Preventing strategic imitation: The difference between entry barriers and mobility barriers

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One of the most important considerations when developing a strategy is strategic distinctiveness. Being unique from other firms gives specific reasons for customers to choose your company over others. This may allow you to charge higher prices than competitors.

However, while being unique is important, it is also important that you are able to maintain that uniqueness. If new companies are able to easily enter your marketplace, or existing firms are able to copy your positioning, then the uniqueness of your position is likely to decline over. If your firm is successful, it is likely to attract greater competition from both new and existing companies.

This article explores the role of entry barriers and mobility barriers in preventing new firms from entering your market or existing firms from converging on your position. 

Entry Barriers: Difficulties for new firms to enter the industry

Entry barriers are factors that make it difficult for new firms to enter an industry. They protect existing firms by either preventing or discouraging entry, or by reducing the likelihood that new firms will succeed within the marketplace. In effect, entry barriers can buffer existing firms from more fierce competition, by protecting them from new competitors.

Some common sources of entry barriers include:

  • Patents and legal protections
  • Economies of scale
  • Learning effects
  • Difficulties in accessing distribution channel
  • Network effects
  • Established customer or supplier arrangements, and other switching costs

Mobility Barriers: Difficulties for existing firms to moving strategic position

Mobility barriers are similar to entry barriers, however, they concern the difficulties that existing firms will have in moving to your strategic position. If it is easy for firms to adjust their position, and to converge on the approach that your firm takes, then if you become successful, existing companies may look to change their offerings to converge on your position.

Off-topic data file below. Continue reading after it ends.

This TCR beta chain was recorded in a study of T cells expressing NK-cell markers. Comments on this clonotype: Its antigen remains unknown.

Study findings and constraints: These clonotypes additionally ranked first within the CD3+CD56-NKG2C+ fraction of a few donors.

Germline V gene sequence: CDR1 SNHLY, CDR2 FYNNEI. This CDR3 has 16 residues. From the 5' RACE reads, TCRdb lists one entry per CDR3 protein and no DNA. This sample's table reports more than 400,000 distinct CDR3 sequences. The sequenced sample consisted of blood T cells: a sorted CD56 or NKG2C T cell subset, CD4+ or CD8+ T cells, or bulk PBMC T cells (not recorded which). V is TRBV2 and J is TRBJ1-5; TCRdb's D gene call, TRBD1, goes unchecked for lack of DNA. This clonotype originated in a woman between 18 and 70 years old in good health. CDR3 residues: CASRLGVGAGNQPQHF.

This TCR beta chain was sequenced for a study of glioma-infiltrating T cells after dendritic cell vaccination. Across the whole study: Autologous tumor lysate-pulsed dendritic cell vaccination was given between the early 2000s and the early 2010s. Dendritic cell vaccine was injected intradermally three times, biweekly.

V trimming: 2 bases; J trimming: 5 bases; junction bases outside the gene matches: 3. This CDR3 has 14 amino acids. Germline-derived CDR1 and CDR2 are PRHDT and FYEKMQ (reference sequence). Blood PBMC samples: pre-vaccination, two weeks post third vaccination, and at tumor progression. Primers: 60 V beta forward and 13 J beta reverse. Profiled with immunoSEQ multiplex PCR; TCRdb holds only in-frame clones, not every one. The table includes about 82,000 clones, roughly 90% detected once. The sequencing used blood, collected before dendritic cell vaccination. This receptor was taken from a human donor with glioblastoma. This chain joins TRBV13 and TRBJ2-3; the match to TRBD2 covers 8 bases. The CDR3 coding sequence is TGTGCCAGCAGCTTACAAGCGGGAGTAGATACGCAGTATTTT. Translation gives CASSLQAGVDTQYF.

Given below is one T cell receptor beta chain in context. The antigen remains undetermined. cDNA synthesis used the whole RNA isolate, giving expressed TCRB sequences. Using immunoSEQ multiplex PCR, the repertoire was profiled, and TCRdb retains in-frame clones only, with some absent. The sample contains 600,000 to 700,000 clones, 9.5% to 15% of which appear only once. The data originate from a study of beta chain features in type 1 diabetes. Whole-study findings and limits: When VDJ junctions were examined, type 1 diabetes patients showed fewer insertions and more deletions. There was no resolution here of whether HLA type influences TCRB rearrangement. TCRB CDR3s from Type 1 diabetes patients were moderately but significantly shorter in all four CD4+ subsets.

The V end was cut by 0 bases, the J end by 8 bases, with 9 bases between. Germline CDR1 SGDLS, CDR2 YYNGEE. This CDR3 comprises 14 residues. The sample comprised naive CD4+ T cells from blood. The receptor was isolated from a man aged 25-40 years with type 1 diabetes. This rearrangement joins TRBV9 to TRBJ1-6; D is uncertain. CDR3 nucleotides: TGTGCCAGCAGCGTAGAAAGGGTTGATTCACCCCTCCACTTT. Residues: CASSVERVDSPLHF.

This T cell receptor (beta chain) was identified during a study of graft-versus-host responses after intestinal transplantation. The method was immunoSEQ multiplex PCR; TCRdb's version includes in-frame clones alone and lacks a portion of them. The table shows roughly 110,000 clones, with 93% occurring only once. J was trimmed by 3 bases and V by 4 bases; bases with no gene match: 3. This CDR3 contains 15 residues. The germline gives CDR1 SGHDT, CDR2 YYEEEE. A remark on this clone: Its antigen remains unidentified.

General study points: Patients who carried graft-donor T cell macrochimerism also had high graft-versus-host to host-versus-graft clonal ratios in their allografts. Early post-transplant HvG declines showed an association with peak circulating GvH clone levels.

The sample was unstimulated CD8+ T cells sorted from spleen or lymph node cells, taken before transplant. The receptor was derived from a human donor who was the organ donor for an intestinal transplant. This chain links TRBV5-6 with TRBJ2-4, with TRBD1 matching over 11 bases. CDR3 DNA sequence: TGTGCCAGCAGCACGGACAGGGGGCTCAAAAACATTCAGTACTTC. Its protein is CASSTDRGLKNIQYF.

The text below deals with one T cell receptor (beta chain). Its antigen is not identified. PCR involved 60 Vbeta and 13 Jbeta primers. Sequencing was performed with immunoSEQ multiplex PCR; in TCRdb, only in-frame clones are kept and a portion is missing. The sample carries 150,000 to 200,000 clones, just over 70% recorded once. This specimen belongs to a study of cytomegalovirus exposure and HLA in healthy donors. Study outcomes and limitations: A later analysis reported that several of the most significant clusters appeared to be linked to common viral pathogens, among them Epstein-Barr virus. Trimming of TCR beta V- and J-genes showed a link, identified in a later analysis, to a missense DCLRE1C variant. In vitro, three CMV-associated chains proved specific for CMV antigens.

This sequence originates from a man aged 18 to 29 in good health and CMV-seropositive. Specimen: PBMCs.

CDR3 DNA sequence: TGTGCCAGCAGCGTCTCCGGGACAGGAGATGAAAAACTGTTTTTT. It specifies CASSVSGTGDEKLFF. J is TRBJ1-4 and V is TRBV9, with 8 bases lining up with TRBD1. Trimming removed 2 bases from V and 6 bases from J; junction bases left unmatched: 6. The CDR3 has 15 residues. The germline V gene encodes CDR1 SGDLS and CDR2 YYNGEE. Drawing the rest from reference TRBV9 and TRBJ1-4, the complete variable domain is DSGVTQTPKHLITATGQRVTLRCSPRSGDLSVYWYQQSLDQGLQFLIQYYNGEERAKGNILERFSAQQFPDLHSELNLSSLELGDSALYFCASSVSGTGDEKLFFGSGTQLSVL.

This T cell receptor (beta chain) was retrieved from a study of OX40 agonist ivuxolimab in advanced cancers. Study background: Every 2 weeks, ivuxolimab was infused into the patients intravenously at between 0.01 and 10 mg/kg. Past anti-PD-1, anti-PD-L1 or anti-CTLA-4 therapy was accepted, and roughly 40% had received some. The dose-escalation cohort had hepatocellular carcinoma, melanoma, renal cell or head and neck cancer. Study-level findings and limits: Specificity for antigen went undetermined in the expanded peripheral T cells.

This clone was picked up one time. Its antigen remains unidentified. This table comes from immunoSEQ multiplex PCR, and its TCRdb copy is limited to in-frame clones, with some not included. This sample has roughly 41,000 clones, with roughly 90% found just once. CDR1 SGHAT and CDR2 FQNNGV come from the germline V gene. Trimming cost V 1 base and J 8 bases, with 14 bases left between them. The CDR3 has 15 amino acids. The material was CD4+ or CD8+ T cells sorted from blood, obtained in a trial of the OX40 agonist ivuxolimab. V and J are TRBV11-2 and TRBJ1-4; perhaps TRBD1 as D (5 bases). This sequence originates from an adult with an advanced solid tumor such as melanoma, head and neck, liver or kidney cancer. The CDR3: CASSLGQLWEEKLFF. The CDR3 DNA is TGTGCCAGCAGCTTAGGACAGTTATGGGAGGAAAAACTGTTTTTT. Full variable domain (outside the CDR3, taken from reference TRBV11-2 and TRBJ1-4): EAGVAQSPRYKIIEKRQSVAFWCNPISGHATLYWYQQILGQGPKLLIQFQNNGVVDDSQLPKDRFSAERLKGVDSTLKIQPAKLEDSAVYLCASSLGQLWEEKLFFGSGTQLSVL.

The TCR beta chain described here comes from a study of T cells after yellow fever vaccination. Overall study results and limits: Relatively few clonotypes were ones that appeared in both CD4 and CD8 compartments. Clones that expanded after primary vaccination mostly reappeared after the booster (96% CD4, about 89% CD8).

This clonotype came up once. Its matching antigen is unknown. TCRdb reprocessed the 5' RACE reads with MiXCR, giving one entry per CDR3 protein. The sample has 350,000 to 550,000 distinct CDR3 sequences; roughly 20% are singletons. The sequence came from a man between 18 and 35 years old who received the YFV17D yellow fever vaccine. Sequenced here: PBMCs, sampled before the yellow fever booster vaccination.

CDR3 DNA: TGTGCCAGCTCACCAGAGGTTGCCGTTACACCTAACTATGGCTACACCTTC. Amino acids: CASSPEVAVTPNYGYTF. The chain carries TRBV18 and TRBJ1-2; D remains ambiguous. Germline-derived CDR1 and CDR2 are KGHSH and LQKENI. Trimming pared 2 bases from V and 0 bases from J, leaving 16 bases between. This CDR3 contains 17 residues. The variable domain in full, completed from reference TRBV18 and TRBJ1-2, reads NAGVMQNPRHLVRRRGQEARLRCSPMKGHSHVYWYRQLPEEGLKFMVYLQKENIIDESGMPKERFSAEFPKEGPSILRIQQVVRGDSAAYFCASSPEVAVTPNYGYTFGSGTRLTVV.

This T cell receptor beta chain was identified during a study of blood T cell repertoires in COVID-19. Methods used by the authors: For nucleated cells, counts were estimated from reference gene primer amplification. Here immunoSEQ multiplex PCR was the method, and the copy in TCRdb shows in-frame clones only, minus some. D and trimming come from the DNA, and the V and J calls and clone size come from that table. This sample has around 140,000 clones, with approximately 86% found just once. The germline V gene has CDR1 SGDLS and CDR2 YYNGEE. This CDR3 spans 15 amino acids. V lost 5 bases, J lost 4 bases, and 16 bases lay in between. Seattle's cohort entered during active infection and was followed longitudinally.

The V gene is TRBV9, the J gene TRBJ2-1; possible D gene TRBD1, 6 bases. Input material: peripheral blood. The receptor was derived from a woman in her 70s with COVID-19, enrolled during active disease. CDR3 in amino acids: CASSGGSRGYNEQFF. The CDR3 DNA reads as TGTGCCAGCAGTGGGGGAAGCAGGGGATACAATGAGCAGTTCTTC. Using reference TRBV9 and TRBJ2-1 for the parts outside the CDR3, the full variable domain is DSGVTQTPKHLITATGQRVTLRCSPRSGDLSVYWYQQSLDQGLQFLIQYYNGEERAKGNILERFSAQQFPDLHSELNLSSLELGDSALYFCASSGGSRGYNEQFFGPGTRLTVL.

On the one hand, existing firms may have an easier time converging on your position than new companies – they already exist in the marketplace, and likely already have many resources that new firms wouldn’t have. However, while new firms can start on a fresh canvas – existing companies have legacy operations that can pose unique problems in changing their operations. Some mobility barriers that prevent existing companies from changing their operations include:

Examples of mobility barriers include:

  • Existing commitments of resources that are difficult to re-configure
  • Required resources and capabilities that can’t be obtained
  • Existing brand reputation for specific offerings
  • Existing long term customers that would be lost if the firm were to change

Further thoughts: It is important to actively consider how you will defend your strategic position

When developing a strategy, it is important to actively consider how difficult it will be for other firms to imitate your position. It is important to recognize that this threat can come from both new firms entering the market (where entry barriers will limit their ability to enter), as well as existing firms moving on your position (where mobility barriers will make it hare for them to change). Success encourages imitation – and unless there are specific difficulties that new and existing firms will face in copying your firm, this imitation is in turn likely to impact your profitability

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